Turning Science Into Scaring' Says AIDS Healthcare Foundation

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US' largest HIV/AIDS Healthcare, Prevention and Education Provider Blasts Drug Giant for 'Quid Pro Quo' Offer to slash price on Aluvia only If Thailand Pulls Compulsory License Abbott continues to strong-arm Thailand in its drug blacklist on six other drugs.

As Abbott Laboratories concluded its Annual General Meeting in Chicago, advocates from AIDS Healthcare Foundation (AHF), the US' largest HIV/AIDS healthcare, prevention and education provider, which operates free AIDS treatment clinics in the US, Africa, Latin America/Caribbean and Asia, continued to press Abbott to rollback its punitive drug blacklist against Thailand on six new Abbott medicines and drop its demand that Thailand rescind a compulsory license for a generic version of another blacklisted Abbott drug, Aluvia, in order to access Abbott's version of the lifesaving AIDS drug at a significantly reduced price from the company. Yesterday, AIDS activists and advocates worldwide protested Abbott's global drug pricing and policies and its recent actions in Thailand, while this morning a smaller group of activists protested in downtown Chicago. In conjunction with the company's meeting, officials from AIDS Healthcare Foundation also traveled to Abbott Park/North Chicago -- Abbott's headquarters -- and delivered a package outlining AHF's concerns to company officials, including notice that AHF had pressed a significant institutional investor to write a letter to the company about Abbott's recent actions against Thailand.

"On its website, Abbott touts its 'Promise for Life,' a feel good statement which describes the company's goals of 'turning science into caring,'" said Terri Ford, AIDS Healthcare Foundation's Director of Global Advocacy. "Abbott's strong-armed business practices -- particularly the punitive withdrawal of most new Abbott drugs in Thailand and it making its reduced price offer on Aluvia contingent upon Thailand pulling its compulsory license for the drug -- seem to suggest that the real Abbott company motto should be 'turning science into scaring.'"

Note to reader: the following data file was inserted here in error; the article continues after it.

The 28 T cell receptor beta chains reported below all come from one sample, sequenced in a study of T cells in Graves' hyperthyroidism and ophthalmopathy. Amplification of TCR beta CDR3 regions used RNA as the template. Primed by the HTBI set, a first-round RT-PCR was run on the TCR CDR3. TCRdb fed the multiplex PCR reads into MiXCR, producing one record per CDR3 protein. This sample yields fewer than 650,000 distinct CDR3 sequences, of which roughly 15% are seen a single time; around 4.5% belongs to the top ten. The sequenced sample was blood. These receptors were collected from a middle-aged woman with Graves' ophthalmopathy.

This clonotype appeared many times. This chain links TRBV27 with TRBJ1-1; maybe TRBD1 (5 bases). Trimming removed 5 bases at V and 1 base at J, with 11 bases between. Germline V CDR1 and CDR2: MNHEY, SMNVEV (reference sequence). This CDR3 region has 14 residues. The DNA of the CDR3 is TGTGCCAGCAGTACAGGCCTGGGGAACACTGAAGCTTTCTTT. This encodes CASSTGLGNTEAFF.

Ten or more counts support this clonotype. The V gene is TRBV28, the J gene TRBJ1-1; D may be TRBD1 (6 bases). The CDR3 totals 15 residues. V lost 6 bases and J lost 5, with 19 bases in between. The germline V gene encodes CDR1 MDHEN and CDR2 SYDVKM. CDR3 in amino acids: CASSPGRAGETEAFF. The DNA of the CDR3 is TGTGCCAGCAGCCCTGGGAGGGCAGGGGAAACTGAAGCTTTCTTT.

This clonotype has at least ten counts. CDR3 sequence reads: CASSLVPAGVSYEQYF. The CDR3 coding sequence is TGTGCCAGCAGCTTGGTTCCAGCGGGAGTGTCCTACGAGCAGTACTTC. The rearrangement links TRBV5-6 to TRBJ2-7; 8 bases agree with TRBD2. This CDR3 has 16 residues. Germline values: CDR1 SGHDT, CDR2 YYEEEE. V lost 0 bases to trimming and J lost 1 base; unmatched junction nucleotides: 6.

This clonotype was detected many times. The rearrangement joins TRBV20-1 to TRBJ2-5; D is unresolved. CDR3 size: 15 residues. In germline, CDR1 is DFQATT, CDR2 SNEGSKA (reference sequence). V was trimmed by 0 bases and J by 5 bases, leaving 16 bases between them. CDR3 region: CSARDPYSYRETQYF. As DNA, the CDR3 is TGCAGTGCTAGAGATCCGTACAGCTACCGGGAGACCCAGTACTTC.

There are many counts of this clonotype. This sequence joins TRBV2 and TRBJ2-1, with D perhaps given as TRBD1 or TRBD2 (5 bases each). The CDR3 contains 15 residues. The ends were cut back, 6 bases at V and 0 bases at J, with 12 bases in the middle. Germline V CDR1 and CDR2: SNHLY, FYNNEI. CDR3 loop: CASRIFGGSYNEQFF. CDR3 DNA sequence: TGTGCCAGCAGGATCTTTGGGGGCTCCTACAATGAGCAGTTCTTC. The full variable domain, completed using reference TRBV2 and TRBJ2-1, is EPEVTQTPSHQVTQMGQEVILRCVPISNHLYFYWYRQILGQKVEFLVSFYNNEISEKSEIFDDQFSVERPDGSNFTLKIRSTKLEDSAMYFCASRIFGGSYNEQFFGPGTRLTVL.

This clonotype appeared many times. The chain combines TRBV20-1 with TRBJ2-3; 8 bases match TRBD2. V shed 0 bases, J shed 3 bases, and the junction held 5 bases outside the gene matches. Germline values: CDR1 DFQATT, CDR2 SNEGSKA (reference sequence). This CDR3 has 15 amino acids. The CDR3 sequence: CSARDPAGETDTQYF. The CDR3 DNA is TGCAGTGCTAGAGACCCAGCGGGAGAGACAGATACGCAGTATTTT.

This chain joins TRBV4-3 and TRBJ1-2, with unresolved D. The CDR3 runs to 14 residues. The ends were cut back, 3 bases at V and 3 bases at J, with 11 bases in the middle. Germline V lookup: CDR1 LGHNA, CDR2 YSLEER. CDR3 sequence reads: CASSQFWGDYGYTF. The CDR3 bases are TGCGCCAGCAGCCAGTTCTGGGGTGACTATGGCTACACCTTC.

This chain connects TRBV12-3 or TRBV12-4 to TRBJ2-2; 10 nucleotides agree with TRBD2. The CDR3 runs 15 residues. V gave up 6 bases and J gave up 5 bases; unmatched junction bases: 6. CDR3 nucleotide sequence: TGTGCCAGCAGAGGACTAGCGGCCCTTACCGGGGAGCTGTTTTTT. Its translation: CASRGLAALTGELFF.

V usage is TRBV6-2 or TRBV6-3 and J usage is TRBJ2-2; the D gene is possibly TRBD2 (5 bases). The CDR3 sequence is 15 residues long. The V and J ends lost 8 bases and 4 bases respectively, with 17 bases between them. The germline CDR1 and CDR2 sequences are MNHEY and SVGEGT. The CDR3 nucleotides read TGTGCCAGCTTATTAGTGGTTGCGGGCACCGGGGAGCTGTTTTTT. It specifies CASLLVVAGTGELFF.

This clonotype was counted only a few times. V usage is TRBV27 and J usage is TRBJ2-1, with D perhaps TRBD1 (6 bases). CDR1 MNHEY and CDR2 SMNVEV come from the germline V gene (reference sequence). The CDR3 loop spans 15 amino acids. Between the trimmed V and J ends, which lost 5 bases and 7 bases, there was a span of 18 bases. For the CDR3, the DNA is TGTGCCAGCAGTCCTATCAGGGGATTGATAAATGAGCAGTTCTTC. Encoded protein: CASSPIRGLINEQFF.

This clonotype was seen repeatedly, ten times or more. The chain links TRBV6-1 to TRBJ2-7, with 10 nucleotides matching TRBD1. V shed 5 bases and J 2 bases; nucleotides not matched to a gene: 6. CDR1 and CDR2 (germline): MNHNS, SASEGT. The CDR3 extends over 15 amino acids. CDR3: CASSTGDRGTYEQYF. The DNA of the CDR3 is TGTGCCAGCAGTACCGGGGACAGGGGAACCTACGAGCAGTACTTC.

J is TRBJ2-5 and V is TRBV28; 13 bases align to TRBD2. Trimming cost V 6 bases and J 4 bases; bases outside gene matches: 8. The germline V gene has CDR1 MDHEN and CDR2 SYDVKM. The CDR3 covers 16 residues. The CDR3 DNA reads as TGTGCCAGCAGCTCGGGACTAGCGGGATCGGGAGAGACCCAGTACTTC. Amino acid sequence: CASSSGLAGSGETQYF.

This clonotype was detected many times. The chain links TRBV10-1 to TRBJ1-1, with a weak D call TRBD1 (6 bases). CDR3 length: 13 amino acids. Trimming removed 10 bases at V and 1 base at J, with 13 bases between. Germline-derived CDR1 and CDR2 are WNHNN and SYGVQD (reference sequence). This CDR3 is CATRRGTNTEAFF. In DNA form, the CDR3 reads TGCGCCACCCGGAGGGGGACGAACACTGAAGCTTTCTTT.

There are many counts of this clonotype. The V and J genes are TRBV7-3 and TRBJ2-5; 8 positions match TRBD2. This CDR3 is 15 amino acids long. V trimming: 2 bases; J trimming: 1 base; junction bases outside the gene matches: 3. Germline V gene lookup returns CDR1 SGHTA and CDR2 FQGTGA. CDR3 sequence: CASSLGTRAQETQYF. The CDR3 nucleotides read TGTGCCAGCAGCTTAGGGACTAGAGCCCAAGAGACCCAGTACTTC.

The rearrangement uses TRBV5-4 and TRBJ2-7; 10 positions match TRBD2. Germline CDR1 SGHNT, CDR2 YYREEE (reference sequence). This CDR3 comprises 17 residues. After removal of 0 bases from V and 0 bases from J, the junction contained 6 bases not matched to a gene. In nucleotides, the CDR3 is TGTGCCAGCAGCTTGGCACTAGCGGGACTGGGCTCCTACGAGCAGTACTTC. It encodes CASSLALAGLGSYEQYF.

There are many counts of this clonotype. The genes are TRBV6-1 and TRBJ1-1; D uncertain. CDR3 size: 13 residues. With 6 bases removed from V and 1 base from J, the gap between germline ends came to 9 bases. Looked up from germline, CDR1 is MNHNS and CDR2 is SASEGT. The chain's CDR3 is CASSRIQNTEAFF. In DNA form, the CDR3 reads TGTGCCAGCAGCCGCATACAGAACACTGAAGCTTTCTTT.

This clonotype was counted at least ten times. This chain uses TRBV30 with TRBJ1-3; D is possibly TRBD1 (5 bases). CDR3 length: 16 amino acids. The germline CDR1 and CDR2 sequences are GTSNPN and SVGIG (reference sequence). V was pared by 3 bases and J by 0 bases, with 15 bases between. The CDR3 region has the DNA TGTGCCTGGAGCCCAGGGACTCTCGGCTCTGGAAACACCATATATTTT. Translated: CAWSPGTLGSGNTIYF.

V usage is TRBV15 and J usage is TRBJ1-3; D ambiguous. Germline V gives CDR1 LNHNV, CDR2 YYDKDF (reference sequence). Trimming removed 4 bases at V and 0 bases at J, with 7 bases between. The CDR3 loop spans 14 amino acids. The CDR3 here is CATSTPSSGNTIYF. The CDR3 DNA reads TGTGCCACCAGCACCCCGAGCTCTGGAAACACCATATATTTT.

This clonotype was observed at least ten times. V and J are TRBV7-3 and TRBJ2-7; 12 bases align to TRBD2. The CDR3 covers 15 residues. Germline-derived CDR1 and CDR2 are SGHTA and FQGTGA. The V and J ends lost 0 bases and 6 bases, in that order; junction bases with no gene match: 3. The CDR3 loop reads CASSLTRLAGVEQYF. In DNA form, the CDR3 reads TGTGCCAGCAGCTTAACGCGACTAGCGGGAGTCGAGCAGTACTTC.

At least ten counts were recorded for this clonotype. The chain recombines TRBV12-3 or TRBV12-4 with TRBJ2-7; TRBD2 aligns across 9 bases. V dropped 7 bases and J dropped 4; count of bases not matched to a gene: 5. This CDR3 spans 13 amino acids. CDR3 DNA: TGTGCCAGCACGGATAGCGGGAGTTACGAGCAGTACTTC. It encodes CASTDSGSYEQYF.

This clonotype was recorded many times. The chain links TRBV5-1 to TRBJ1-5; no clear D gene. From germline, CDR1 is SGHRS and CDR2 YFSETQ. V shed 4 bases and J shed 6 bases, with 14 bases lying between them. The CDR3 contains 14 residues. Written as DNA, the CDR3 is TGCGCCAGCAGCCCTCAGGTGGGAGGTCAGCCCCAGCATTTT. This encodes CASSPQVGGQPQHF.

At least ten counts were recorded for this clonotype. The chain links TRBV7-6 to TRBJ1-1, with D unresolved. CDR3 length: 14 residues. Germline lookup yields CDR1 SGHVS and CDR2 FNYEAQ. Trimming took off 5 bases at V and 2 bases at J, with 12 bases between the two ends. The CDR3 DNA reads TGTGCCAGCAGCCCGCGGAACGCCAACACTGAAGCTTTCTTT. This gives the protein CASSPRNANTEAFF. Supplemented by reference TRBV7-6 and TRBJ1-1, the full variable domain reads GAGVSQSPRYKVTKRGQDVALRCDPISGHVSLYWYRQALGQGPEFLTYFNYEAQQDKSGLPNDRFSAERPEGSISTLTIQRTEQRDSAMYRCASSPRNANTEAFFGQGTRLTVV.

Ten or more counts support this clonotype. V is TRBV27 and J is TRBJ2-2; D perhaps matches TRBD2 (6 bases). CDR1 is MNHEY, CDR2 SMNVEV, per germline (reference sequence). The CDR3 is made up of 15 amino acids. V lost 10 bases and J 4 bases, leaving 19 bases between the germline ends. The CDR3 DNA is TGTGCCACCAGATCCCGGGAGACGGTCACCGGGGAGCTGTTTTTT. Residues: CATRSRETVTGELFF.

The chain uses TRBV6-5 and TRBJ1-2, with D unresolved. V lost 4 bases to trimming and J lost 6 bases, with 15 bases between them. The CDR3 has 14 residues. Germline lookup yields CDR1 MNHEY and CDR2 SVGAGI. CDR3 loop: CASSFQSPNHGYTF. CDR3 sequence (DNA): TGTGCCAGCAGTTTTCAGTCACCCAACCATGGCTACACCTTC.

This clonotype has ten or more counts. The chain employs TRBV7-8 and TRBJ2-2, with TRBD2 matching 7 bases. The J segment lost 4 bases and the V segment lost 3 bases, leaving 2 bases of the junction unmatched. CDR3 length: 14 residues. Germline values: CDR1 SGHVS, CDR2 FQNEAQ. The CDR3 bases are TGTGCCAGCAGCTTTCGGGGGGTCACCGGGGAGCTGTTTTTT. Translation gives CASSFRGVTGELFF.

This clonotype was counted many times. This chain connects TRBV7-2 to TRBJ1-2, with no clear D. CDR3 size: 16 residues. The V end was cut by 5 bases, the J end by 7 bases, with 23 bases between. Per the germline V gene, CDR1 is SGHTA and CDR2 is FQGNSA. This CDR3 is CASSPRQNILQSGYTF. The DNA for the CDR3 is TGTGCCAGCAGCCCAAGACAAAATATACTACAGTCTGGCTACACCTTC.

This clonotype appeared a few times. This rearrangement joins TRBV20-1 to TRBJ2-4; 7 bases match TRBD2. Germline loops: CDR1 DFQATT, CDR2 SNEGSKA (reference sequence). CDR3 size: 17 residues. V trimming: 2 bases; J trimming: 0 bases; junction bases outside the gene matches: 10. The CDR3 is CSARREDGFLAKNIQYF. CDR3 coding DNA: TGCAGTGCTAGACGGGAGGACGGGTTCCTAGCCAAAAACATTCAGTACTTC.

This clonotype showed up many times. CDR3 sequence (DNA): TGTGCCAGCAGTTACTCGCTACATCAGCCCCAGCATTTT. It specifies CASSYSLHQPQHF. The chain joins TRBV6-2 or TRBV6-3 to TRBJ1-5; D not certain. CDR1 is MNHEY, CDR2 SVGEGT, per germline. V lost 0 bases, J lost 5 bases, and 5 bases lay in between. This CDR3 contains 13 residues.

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"Last week, we testified about Abbott's drug pricing policies in Thailand before the Investment Committee of California Public Employees Retirement System, one of the nation's largest pension funds, which holds nearly $318 million in Abbott stock," said Timothy Boyd, a Policy Researcher in AIDS Healthcare Foundations Public Affairs Department. "AHF officials asked the pension fund to write to Abbott regarding the AIDS drug pricing and access issues in Thailand. In response, officials indicated that CalPERS would send a letter to Miles D. White, Abbott's Chief Executive Officer and Chairman of the Board concerning Abbott's recent actions and its pricing and policies in Thailand."

As part of a worldwide day of actions and protests against Abbott yesterday, AIDS Healthcare Foundation/India Cares and Love Life Society (Consortium of HIV positive people in Delhi) together participated in a rally organized by the Delhi Network of Positive People (DNP+) in India, where AHF operates four free AIDS treatment clinics. There were about 200 people, including patients, staff and physicians from AHF/India Cares, who assembled at Jantar Mantar, New Delhi, India for a rally, protest and march expressing their solidarity against Abbott's punitive actions and praise for the Thai's government stand.

"This whole issue triggered by Abbott's recent actions is bigger than Thailand and bigger than HIV/AIDS -- it's really about multi-national drug companies like Abbott using developing world countries to expand their markets as the markets in the US and other Western nations dwindle -- Big Pharma's ravenous thirst to expand its global market share," added AHF's Michael Weinstein.

"Abbott has been the army scout out ahead of Big Pharma's troops in this industry-wide push for global market expansion. A few years ago, the pharmaceutical industry stumbled and fell when it sued the Government of South Africa -- one of the countries hardest-hit by AIDS -- over generic AIDS drugs, and the industry quickly withdrew its lawsuit following tremendous worldwide condemnation of the move. Today, we strongly urge Abbott and the drug industry at large to seriously reconsider the ramifications of their actions on pricing and access policies for AIDS and other medicines worldwide."

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